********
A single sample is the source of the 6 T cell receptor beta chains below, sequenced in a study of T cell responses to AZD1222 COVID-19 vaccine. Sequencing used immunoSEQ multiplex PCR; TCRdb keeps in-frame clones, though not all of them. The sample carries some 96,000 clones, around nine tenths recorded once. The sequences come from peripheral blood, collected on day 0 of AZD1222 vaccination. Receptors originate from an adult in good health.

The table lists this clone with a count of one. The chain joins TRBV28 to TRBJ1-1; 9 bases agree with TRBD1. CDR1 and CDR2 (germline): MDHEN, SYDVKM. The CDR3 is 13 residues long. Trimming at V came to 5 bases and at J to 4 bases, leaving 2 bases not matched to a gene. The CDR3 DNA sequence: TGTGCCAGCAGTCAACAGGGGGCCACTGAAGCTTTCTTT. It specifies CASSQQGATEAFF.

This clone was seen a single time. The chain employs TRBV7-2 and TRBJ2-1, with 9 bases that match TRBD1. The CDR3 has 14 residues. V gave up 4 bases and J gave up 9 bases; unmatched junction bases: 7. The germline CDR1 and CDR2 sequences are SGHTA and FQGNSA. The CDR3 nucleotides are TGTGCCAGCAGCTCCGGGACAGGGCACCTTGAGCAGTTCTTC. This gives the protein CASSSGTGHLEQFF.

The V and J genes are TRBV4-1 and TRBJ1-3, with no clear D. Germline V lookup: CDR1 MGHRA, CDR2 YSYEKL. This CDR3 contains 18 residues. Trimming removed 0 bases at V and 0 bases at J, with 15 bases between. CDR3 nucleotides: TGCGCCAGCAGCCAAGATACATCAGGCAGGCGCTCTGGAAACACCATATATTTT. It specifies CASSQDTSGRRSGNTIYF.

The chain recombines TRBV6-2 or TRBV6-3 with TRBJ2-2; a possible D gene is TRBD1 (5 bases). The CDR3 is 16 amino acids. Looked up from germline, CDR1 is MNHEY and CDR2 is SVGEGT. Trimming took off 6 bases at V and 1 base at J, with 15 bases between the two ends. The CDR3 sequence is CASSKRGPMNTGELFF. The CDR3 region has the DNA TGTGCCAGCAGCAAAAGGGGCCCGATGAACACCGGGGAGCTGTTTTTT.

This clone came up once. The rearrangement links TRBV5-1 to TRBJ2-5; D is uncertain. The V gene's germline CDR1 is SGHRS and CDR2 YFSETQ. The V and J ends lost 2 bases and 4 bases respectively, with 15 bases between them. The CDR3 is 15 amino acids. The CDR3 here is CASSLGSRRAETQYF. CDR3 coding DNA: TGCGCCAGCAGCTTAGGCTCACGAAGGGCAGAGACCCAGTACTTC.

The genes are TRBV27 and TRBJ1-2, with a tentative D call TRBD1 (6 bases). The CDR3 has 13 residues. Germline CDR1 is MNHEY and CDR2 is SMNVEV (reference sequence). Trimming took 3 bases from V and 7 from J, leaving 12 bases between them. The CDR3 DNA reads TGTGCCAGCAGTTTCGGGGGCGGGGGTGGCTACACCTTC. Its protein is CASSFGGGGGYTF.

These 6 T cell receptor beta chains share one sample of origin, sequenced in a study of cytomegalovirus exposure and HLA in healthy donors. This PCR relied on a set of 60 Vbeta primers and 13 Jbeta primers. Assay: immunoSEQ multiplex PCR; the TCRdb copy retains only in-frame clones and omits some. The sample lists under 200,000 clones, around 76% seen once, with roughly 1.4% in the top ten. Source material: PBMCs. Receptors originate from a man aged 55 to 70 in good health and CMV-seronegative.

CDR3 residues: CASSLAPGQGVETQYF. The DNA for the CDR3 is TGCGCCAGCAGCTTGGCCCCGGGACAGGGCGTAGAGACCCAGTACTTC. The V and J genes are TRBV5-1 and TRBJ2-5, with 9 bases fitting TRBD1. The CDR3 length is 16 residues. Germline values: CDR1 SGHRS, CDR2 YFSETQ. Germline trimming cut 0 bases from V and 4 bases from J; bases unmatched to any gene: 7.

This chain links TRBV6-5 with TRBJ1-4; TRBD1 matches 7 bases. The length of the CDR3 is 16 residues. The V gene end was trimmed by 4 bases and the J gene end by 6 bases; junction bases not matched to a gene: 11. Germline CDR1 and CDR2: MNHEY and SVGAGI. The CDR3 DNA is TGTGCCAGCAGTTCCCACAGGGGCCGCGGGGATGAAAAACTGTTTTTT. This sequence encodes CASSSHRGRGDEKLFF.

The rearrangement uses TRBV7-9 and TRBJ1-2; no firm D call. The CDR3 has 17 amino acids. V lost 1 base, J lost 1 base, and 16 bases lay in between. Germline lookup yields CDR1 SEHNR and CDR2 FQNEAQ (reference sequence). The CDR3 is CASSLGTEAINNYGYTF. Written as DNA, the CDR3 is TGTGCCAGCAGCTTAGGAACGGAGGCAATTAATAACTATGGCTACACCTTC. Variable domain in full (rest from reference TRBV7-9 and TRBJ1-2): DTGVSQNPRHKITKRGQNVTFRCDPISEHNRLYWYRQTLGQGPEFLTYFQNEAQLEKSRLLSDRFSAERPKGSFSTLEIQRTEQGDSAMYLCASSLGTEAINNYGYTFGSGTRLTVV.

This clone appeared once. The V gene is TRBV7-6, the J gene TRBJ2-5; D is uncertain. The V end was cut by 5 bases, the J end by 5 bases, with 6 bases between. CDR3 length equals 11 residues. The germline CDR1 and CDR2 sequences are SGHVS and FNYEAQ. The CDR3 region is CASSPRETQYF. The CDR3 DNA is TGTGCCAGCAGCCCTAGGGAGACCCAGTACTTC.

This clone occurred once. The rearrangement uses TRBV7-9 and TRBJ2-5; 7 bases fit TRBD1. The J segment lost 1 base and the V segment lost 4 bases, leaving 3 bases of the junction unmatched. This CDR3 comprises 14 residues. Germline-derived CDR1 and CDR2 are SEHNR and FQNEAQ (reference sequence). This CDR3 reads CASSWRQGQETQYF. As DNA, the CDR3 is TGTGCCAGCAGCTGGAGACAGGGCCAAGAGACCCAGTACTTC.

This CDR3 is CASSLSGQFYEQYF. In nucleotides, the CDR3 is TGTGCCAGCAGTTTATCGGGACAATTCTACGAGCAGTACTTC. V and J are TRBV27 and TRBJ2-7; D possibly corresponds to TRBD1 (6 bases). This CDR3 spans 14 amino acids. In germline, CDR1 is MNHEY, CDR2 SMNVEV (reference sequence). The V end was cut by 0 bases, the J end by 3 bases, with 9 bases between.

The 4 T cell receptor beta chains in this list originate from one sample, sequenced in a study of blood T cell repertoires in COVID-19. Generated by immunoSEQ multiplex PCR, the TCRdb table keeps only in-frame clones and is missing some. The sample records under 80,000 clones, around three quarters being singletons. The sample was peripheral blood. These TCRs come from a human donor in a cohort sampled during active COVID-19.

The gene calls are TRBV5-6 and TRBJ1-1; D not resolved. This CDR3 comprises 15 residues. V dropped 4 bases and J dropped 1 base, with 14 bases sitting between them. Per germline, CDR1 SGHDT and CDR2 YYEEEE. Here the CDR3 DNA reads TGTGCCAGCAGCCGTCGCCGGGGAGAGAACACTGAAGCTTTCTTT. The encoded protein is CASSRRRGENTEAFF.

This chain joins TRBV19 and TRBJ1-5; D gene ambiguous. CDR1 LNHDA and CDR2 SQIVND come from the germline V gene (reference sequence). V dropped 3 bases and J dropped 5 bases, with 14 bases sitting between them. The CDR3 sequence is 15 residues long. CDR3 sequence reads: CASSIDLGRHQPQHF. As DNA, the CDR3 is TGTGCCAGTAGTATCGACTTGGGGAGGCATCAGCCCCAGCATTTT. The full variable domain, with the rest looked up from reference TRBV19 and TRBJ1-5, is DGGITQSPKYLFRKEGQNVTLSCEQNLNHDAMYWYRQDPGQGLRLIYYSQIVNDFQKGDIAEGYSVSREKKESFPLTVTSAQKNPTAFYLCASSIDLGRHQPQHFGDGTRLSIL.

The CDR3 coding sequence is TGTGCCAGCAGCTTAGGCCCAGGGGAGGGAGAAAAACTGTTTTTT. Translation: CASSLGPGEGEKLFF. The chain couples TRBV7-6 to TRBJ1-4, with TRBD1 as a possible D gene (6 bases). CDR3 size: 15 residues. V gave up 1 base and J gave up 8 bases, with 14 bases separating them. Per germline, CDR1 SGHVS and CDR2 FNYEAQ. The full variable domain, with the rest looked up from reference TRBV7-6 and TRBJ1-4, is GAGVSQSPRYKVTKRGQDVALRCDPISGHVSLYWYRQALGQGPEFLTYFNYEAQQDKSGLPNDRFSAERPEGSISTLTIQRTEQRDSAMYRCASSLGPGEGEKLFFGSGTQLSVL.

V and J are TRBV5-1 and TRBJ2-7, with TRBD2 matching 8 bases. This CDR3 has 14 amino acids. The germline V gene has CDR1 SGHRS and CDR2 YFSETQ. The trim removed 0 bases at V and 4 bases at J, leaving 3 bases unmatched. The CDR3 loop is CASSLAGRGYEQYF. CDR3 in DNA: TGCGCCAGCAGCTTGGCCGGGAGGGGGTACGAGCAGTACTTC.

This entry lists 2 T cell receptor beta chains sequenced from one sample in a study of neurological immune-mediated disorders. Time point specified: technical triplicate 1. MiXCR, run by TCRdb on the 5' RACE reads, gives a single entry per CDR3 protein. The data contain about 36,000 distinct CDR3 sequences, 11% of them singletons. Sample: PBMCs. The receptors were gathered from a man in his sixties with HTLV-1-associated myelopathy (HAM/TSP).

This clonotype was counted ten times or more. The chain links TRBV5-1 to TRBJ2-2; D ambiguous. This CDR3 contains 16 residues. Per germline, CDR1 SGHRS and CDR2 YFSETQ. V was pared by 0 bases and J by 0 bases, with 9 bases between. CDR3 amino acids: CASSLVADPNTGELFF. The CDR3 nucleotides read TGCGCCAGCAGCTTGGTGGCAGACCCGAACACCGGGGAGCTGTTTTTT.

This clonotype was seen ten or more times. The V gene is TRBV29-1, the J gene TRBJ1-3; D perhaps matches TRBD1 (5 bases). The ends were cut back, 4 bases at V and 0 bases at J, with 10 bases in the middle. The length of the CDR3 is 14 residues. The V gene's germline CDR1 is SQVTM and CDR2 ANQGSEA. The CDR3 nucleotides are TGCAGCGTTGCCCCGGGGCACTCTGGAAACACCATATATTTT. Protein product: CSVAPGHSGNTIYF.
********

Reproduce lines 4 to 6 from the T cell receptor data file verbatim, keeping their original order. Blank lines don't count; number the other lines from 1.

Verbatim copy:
The V and J genes are TRBV4-1 and TRBJ1-3, with no clear D. Germline V lookup: CDR1 MGHRA, CDR2 YSYEKL. This CDR3 contains 18 residues. Trimming removed 0 bases at V and 0 bases at J, with 15 bases between. CDR3 nucleotides: TGCGCCAGCAGCCAAGATACATCAGGCAGGCGCTCTGGAAACACCATATATTTT. It specifies CASSQDTSGRRSGNTIYF.

The chain recombines TRBV6-2 or TRBV6-3 with TRBJ2-2; a possible D gene is TRBD1 (5 bases). The CDR3 is 16 amino acids. Looked up from germline, CDR1 is MNHEY and CDR2 is SVGEGT. Trimming took off 6 bases at V and 1 base at J, with 15 bases between the two ends. The CDR3 sequence is CASSKRGPMNTGELFF. The CDR3 region has the DNA TGTGCCAGCAGCAAAAGGGGCCCGATGAACACCGGGGAGCTGTTTTTT.

This clone came up once. The rearrangement links TRBV5-1 to TRBJ2-5; D is uncertain. The V gene's germline CDR1 is SGHRS and CDR2 YFSETQ. The V and J ends lost 2 bases and 4 bases respectively, with 15 bases between them. The CDR3 is 15 amino acids. The CDR3 here is CASSLGSRRAETQYF. CDR3 coding DNA: TGCGCCAGCAGCTTAGGCTCACGAAGGGCAGAGACCCAGTACTTC.